3. You can do as the above output suggests or run the following command:source ~/.profile

Step 3: Verify the Installation

Now you can verify that NVM is installed and working properly using the following command:nvm --version

The output will show:0.33.8


You can always use the help command to get you started on the node.js management:nvm help

An Introduction to Managing a Linux Server with systemd

Systemd is is an init system used by several common Linux Distributions which has gained popularity since 2015. A Linux init system is the first process or daemon started on a system after the initial boot process, and manages services, daemons, and other system processes. Systemd is comprised of unit files that contain the initialization instructions for the daemons which it controls. While many portions of a system can be managed with systemd, this article will focus on managing services. Continue reading “An Introduction to Managing a Linux Server with systemd”

Building Product Variations in WooCommerce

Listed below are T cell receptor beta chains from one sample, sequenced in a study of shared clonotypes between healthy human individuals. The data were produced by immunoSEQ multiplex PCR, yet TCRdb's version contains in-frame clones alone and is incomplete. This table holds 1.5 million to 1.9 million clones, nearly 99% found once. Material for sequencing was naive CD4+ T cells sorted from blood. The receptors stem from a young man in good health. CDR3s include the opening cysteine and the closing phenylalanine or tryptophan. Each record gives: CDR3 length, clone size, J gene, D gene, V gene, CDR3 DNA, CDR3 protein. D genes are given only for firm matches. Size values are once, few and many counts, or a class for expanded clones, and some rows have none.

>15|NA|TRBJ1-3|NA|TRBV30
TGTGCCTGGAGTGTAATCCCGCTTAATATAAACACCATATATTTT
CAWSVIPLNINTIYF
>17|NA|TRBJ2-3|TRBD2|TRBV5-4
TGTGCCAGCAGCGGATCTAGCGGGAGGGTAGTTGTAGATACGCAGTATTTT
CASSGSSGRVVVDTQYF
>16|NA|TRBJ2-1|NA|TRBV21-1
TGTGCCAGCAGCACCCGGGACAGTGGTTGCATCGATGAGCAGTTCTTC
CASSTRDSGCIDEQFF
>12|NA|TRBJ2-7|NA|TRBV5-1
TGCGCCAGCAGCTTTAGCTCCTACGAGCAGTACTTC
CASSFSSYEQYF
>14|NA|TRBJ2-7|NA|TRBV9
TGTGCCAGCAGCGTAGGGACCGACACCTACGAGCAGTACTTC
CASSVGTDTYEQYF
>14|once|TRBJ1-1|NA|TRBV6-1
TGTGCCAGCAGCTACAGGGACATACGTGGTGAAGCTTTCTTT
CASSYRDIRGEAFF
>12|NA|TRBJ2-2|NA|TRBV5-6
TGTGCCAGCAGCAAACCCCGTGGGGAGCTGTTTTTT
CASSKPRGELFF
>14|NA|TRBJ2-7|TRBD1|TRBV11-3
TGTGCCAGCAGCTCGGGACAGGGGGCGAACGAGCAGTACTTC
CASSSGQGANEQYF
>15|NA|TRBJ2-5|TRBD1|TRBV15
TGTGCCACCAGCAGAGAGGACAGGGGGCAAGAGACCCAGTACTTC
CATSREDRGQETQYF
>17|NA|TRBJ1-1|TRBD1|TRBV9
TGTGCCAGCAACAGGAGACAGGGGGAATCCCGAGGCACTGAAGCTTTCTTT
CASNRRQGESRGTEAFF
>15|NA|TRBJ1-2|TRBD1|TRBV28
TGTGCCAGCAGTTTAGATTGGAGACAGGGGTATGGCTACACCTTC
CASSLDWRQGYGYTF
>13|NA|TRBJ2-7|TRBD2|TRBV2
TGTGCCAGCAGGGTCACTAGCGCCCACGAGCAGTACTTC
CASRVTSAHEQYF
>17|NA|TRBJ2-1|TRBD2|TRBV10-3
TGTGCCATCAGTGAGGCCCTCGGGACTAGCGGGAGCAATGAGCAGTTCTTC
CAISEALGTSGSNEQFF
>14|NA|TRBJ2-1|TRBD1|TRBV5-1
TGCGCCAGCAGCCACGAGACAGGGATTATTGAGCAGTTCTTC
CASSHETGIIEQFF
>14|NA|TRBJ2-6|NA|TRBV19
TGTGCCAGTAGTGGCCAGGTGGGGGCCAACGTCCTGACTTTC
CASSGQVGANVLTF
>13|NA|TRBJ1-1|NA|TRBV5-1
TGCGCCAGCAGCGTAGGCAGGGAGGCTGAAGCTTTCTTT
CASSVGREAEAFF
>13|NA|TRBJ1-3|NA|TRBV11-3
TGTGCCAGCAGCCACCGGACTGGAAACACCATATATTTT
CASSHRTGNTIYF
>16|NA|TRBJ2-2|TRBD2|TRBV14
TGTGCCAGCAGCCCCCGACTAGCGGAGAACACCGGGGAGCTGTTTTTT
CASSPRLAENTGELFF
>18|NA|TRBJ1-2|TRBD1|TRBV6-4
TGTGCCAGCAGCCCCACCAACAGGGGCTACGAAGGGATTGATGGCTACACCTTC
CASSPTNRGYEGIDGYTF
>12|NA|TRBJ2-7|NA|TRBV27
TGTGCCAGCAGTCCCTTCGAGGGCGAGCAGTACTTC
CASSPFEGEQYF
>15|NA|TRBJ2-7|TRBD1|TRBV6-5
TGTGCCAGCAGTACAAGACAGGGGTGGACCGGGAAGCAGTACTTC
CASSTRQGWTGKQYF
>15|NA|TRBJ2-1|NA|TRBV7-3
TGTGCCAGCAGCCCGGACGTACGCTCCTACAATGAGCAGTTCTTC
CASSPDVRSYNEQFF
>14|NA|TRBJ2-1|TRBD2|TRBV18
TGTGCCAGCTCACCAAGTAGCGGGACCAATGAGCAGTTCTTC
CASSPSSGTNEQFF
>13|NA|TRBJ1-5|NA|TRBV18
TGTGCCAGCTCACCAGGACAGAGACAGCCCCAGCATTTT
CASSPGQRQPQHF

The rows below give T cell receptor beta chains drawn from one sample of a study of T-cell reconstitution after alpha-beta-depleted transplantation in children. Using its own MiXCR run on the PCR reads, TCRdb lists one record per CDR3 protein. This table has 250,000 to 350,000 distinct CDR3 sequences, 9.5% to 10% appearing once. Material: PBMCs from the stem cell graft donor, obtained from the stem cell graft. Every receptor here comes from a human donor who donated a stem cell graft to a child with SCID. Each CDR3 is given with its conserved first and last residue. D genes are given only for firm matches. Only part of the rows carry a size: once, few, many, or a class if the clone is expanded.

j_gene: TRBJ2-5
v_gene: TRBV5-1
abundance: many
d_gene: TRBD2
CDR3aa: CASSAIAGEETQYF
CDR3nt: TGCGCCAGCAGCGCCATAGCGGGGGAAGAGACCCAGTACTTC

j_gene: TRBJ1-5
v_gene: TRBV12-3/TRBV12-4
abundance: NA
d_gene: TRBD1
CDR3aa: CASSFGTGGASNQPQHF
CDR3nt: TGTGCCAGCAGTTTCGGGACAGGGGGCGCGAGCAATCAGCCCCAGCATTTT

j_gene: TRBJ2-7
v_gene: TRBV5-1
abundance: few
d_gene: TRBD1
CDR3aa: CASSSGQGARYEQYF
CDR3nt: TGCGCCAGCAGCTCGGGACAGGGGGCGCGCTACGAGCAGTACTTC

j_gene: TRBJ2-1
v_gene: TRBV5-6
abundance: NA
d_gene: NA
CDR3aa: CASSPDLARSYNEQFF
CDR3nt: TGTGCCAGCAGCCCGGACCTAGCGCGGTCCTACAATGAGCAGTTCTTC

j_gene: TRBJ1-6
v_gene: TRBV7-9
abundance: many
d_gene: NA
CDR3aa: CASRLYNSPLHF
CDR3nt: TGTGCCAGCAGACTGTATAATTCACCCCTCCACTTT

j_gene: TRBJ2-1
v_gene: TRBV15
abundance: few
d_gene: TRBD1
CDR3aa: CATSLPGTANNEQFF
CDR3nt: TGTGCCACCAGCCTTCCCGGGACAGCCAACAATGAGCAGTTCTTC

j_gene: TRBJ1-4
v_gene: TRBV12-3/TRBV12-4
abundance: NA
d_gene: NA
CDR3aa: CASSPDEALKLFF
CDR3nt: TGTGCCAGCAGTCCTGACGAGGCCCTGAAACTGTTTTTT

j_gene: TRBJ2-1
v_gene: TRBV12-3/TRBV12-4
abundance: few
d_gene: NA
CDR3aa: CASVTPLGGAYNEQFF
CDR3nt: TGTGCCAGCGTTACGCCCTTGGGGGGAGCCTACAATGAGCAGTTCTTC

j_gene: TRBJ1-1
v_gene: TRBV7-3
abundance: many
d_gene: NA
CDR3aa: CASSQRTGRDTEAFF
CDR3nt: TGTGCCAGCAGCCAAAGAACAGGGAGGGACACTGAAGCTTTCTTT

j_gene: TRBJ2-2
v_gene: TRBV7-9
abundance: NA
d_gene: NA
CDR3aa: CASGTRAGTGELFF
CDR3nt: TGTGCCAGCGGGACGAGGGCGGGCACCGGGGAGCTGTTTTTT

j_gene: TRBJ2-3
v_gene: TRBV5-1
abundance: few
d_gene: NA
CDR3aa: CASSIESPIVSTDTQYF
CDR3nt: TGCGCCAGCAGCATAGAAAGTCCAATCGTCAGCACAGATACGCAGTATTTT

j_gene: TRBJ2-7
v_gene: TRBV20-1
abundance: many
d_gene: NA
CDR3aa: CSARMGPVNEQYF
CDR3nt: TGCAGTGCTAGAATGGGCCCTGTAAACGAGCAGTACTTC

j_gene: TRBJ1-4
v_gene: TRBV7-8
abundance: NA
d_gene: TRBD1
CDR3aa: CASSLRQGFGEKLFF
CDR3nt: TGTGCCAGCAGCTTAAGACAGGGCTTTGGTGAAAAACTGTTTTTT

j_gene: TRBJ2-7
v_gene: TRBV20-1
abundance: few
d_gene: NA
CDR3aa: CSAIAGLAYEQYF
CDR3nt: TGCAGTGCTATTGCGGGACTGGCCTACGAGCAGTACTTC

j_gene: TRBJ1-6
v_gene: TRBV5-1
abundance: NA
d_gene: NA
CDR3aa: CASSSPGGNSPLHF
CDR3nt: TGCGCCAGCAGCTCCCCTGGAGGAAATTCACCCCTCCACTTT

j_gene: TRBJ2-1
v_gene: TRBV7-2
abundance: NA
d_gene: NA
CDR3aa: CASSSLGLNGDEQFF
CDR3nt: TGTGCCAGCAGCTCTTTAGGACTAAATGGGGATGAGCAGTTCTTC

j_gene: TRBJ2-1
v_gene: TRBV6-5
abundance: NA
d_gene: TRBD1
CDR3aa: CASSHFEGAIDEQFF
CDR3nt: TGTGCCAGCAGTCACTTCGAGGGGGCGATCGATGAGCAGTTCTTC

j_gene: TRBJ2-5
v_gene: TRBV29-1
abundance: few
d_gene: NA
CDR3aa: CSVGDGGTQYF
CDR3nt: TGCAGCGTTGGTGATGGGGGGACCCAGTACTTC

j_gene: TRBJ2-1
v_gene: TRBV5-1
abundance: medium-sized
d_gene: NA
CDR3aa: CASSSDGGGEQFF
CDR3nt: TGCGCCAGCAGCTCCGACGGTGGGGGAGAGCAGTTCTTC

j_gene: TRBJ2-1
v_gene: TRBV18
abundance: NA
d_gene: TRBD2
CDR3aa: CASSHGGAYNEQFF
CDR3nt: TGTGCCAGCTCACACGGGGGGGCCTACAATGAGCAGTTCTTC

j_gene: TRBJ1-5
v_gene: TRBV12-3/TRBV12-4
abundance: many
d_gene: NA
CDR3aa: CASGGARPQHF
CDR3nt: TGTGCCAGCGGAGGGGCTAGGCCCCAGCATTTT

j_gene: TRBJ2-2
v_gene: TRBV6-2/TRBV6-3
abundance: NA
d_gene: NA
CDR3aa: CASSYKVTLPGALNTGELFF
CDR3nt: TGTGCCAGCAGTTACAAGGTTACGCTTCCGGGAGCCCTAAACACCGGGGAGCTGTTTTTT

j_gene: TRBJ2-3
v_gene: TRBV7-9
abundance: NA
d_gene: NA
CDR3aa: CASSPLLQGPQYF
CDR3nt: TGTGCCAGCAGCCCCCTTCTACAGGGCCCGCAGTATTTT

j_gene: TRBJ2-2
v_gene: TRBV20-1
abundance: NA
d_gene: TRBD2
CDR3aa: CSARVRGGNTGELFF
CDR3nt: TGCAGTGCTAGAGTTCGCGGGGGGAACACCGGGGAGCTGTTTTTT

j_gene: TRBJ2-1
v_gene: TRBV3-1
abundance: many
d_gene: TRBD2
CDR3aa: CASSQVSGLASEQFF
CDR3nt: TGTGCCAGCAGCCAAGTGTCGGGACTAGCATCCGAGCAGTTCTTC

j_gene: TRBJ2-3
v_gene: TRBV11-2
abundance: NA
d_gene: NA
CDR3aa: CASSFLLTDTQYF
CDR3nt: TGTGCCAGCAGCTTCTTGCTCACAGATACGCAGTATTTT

Let’s say you have an WooCommerce shop where you sell varying types of trinkets and knickknacks. Maybe you have a fantastic glove collection and want to start selling them. So you’ve got a handful of products built in the store and things are going smooth.

You come across a pair of gloves that are identical to another you already built out, the only difference is the color. So what’s the best way to set that new product up? What about if you sell the same item in varying size? In this article we’ll learn about product variations and how these can help! Continue reading “Building Product Variations in WooCommerce”

Managing Product Inventory in WooCommerce

You’ve added all your products, but where do you manage your inventory within your dashboard? No good eCommerce platform would be complete with out inventory management – after all no one wants to manage they by hand. In this post we’ll take a look into how this works so you won’t have to manage stock yourself. Continue reading “Managing Product Inventory in WooCommerce”

Accepting payments with PayPal on WooCommerce

Without a doubt PayPal is the most used payment processing service around today. At the time of writing this, PayPal accounts for 73.31% of Payment Processing services and is used on more than 760k domains. With such a significant market-share it’s hard to not accept PayPal. There are alternatives like Stripe, Square, or All these options will accept and process payments from major credit card networks.